This study aimed to assess whether long-term entecavir monotherapy induces mitochondrial toxicity in patients with chronic hepatitis B (CHB).
This was a prospective study in 34 antiviral treatment-naïve patients with CHB who received entecavir monotherapy and were followed up for 4 years. Blood samples were collected after 0, 2, 3, and 4 years of entecavir (ETC) monotherapy (ETC0, ETC2, ETC3, and ETC4, respectively). Mitochondrial DNA (mtDNA) contents were determined using real-time quantitative polymerase chain reaction (qRT-PCR) and mtDNA4977 depletions were detected using nested PCR. Levels of hepatitis B virus (HBV) DNA, alanine aminotransferase, alanine aminotransferase, hepatitis B e antigen (HBeAg), creatine kinase, urea nitrogen, and serum creatinine were recorded.
mtDNA contents at ETC0 (9.6±6.3) and ETC4 (10.3±6.2) were markedly higher than at ETC2 (0.8±0.5, P<0.01) and ETC3 (1.3±0.9, P<0.01), but there were no differences between ETC2 and ETC3 or between ETC0 and ETC4. MtDNA4977 depletion appeared in 79.4% cases at ETC2 and in 70.6% at ETC3, which were much higher than at ETC0 (32.4%, P<0.01) and ETC4 (8.8%, P<0.01), but there were no differences in mtDNA4977 depletion ratio between ETC2 and ETC3, or between ETC0 and ETC4. mtDNA content was negatively correlated to mtDNA4977 depletion (partial regression coefficient of −4.555, P<0.001, R2=0.315). mtDNA content was positively correlated with age (partial regression coefficient of 0.131, P=0.045).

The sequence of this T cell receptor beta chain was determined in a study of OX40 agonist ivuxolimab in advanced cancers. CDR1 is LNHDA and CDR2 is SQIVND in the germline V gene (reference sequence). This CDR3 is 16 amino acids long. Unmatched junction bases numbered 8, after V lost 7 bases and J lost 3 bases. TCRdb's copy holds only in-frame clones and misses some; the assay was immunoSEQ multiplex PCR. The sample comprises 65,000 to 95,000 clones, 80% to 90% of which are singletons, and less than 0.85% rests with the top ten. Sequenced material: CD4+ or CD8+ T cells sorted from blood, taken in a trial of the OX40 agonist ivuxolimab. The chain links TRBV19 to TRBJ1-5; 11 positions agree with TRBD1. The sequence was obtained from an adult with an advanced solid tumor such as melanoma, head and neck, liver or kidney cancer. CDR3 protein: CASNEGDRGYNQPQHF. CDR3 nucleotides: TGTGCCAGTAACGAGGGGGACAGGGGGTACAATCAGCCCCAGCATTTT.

Results suggest that during 4-year entecavir monotherapy for CHB, the mtDNA contents initially decreased and then increased, while the mtDNA4977 depletion rates first increased and then decreased.